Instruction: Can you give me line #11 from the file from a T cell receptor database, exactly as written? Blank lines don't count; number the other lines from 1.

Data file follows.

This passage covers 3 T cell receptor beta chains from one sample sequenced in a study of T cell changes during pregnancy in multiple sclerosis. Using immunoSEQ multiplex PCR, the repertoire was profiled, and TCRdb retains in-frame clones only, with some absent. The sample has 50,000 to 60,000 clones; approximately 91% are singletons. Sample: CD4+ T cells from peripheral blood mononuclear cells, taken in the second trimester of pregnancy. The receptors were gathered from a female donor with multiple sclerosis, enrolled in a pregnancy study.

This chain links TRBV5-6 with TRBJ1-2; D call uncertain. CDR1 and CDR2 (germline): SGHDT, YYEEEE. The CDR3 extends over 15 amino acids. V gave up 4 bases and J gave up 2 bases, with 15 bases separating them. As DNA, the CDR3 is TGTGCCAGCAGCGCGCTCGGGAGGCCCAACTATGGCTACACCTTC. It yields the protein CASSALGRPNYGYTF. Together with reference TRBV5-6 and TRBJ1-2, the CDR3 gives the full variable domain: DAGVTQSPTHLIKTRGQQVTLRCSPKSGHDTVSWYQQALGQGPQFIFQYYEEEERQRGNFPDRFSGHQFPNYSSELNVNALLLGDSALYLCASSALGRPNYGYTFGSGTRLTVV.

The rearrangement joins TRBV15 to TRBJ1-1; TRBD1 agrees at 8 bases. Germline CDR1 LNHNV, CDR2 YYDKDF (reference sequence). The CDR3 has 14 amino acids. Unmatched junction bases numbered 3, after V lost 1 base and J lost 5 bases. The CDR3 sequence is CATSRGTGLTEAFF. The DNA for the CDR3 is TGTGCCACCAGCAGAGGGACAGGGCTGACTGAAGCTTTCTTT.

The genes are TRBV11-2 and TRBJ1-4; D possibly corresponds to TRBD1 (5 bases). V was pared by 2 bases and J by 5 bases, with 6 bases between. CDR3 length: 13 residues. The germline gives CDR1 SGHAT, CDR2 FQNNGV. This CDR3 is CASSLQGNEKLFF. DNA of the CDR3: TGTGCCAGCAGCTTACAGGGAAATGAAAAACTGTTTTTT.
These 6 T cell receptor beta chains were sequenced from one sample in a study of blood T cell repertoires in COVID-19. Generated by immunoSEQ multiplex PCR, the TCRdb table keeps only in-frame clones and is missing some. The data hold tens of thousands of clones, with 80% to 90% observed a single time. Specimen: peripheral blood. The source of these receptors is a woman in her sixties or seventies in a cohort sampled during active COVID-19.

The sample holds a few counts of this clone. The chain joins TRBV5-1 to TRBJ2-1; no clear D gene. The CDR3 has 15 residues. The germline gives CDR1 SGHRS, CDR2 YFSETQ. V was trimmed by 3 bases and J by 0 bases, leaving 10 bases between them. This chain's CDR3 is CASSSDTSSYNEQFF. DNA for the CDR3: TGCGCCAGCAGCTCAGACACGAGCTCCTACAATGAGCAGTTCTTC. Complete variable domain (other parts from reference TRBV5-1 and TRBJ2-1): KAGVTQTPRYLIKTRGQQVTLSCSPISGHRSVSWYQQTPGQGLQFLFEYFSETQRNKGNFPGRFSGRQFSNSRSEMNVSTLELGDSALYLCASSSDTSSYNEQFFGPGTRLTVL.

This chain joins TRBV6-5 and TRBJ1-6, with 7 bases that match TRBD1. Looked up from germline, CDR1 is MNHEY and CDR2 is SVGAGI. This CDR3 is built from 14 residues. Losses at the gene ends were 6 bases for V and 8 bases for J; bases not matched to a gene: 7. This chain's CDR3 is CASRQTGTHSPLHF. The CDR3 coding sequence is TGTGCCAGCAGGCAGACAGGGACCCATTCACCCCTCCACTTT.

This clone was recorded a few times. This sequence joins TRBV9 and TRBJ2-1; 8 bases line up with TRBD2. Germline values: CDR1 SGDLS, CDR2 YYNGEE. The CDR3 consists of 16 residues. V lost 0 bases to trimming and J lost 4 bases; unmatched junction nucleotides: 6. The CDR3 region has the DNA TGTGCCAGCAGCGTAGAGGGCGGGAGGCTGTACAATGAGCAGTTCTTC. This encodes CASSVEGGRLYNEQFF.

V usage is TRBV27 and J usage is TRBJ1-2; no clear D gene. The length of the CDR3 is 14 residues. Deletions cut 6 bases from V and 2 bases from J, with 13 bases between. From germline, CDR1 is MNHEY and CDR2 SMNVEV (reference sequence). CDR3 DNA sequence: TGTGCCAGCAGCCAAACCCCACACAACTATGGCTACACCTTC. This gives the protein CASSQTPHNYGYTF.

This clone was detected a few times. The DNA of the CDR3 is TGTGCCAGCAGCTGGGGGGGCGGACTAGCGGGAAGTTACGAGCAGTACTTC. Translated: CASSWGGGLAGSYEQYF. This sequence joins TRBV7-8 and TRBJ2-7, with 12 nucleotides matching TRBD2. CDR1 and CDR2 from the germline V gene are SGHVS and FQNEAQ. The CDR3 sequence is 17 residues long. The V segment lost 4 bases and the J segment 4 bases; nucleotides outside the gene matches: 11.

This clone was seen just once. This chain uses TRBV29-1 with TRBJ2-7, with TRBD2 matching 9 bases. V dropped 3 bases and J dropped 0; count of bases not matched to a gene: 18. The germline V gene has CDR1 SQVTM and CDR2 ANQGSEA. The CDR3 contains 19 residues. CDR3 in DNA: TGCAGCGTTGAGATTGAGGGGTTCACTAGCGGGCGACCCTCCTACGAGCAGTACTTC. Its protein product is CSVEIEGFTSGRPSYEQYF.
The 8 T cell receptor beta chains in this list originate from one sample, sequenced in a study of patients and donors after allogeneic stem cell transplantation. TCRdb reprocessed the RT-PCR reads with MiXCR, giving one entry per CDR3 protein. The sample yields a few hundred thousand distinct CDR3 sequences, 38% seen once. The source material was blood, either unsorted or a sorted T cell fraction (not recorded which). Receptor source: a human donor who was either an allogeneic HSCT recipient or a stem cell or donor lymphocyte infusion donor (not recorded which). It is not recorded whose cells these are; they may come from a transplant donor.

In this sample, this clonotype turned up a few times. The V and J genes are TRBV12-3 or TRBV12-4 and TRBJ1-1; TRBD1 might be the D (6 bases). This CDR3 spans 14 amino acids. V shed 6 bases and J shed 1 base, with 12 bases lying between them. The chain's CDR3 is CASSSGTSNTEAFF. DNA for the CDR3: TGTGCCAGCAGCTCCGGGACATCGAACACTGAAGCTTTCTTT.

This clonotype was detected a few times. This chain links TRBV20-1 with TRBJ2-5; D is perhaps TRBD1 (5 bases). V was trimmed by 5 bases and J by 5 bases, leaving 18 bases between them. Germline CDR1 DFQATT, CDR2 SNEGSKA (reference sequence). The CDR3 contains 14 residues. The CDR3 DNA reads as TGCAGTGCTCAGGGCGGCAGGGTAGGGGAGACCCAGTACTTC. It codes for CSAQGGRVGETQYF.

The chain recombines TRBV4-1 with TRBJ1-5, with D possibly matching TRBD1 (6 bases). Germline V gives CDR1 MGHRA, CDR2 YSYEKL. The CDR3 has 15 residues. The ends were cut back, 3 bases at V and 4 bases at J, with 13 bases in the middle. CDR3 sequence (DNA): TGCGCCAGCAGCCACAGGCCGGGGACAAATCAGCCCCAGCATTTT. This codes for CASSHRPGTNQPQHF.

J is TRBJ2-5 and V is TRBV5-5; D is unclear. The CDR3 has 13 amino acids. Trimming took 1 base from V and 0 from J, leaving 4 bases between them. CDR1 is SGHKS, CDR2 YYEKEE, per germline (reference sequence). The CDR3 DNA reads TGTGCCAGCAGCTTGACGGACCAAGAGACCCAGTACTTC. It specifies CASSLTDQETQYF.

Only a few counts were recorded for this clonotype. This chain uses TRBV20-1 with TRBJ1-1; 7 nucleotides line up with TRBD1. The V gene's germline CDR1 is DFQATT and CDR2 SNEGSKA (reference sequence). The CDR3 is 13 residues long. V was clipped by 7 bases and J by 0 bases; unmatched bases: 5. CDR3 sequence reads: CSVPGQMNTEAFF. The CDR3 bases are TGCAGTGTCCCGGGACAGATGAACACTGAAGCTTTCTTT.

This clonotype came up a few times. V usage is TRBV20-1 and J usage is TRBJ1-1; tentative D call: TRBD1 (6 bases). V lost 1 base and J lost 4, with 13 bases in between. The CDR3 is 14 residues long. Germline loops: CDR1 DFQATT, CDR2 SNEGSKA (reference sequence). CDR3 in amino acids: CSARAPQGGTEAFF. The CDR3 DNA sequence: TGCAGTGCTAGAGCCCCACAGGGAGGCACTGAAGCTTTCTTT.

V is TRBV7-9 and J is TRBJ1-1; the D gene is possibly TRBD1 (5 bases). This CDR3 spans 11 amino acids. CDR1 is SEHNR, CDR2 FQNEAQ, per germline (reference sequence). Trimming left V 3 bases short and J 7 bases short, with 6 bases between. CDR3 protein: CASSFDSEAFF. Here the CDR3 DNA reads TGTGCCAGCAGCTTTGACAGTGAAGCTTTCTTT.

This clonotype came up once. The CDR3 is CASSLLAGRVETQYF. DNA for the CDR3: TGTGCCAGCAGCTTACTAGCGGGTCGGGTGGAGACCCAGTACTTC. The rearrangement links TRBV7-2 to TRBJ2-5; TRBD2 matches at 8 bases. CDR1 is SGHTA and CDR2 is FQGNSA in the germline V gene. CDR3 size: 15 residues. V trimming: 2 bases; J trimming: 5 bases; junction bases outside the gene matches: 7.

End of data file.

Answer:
This clone was seen just once. This chain uses TRBV29-1 with TRBJ2-7, with TRBD2 matching 9 bases. V dropped 3 bases and J dropped 0; count of bases not matched to a gene: 18. The germline V gene has CDR1 SQVTM and CDR2 ANQGSEA. The CDR3 contains 19 residues. CDR3 in DNA: TGCAGCGTTGAGATTGAGGGGTTCACTAGCGGGCGACCCTCCTACGAGCAGTACTTC. Its protein product is CSVEIEGFTSGRPSYEQYF.